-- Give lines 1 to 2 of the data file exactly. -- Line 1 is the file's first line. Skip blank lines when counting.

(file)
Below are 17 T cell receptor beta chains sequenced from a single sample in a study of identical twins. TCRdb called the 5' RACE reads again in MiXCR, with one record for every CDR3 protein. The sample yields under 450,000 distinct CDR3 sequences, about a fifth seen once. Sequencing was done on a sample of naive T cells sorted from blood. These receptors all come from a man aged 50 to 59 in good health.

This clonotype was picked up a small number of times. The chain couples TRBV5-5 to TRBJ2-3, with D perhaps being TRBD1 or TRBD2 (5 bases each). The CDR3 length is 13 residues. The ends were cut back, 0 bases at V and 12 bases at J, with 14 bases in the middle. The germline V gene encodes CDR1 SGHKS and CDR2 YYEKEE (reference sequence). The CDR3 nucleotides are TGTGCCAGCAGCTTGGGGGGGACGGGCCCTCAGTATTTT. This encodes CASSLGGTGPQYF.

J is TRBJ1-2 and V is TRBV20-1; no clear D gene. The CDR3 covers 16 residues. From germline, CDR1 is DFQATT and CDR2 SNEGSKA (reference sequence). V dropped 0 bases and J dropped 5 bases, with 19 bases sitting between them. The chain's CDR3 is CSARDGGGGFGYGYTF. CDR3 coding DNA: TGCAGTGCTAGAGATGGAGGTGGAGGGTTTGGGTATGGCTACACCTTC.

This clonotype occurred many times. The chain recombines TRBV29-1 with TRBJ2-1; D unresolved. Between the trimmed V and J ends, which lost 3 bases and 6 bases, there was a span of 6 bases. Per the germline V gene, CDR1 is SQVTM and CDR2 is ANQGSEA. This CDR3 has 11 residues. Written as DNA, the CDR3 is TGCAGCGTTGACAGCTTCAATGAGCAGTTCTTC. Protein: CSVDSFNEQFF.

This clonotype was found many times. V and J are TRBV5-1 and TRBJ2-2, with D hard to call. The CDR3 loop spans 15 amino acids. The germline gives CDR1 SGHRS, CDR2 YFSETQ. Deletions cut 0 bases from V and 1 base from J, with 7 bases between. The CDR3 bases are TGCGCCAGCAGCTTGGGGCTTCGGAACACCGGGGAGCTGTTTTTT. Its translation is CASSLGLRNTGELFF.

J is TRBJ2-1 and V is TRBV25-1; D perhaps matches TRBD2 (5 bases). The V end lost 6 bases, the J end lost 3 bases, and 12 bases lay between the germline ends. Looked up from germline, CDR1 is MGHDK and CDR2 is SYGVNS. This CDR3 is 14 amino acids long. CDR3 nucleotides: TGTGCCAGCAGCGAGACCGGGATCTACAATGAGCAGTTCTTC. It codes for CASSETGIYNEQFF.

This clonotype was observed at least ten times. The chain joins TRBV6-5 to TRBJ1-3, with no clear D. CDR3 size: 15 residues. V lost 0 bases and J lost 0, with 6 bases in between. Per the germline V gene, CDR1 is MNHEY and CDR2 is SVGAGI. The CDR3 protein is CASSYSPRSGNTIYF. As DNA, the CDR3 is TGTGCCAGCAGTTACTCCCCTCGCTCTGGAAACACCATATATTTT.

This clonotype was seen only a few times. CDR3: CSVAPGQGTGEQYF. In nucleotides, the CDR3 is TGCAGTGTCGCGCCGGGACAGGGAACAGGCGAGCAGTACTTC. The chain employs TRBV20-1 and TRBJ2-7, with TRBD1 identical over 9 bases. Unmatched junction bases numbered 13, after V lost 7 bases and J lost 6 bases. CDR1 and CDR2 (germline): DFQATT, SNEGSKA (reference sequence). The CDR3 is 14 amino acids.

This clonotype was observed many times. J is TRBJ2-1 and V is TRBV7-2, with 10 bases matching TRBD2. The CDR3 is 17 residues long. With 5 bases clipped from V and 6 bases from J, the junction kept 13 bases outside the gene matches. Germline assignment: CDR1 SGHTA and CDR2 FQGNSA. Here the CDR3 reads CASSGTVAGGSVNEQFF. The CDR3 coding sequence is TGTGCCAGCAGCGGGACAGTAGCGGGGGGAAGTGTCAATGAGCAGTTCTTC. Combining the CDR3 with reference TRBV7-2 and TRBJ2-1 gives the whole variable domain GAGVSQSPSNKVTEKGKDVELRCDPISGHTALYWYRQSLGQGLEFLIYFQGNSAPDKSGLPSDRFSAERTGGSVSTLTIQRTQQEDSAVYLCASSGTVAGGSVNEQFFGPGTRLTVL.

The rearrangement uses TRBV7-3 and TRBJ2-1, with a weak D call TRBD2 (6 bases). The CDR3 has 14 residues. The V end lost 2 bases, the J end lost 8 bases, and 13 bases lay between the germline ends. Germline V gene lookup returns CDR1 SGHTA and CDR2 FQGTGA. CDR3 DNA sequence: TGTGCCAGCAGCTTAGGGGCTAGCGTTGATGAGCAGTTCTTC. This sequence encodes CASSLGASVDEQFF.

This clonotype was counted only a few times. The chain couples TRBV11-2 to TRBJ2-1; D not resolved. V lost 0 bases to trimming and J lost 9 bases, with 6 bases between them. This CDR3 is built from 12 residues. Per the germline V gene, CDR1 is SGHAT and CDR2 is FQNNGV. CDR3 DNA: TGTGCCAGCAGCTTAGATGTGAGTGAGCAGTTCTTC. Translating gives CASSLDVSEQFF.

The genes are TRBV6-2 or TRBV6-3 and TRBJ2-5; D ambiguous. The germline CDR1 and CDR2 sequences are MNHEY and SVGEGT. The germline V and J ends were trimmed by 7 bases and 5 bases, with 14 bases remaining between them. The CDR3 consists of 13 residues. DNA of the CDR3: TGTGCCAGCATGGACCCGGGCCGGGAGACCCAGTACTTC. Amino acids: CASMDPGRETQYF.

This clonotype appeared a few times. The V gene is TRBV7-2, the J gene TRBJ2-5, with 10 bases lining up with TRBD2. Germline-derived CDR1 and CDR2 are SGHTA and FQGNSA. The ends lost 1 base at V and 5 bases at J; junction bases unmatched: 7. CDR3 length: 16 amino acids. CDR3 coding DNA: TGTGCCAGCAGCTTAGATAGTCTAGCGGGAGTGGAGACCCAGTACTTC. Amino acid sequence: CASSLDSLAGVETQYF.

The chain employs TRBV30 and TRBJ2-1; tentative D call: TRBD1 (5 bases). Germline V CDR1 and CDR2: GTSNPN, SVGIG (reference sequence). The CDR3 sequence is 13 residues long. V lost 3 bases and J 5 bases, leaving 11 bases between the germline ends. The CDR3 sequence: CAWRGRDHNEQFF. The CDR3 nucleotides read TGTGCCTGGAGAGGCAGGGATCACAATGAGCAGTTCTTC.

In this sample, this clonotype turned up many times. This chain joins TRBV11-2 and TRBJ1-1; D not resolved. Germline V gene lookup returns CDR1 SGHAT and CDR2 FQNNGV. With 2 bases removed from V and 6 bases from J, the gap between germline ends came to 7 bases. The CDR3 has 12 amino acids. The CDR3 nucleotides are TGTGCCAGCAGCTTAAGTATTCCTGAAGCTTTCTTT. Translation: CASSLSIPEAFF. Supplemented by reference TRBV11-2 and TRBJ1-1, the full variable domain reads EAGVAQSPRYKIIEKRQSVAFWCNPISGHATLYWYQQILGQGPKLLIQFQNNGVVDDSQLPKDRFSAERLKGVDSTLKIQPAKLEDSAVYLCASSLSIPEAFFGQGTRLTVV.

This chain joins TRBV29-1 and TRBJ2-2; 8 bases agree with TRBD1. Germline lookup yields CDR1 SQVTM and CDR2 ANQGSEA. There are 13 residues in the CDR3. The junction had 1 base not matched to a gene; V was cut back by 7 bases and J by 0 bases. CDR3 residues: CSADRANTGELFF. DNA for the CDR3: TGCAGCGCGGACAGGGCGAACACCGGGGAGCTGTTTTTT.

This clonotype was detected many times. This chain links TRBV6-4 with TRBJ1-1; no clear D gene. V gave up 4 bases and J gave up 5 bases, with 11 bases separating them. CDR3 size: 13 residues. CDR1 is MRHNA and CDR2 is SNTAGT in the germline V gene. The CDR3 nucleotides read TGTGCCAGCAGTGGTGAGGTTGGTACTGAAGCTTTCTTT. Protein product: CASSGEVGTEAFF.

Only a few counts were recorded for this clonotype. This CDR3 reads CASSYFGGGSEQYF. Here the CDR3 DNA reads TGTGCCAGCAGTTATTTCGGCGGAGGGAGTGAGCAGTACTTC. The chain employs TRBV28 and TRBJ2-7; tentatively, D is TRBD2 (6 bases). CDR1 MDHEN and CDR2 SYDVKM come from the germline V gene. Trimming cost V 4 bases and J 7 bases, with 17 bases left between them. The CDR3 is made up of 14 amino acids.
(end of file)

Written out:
Below are 17 T cell receptor beta chains sequenced from a single sample in a study of identical twins. TCRdb called the 5' RACE reads again in MiXCR, with one record for every CDR3 protein. The sample yields under 450,000 distinct CDR3 sequences, about a fifth seen once. Sequencing was done on a sample of naive T cells sorted from blood. These receptors all come from a man aged 50 to 59 in good health.

This clonotype was picked up a small number of times. The chain couples TRBV5-5 to TRBJ2-3, with D perhaps being TRBD1 or TRBD2 (5 bases each). The CDR3 length is 13 residues. The ends were cut back, 0 bases at V and 12 bases at J, with 14 bases in the middle. The germline V gene encodes CDR1 SGHKS and CDR2 YYEKEE (reference sequence). The CDR3 nucleotides are TGTGCCAGCAGCTTGGGGGGGACGGGCCCTCAGTATTTT. This encodes CASSLGGTGPQYF.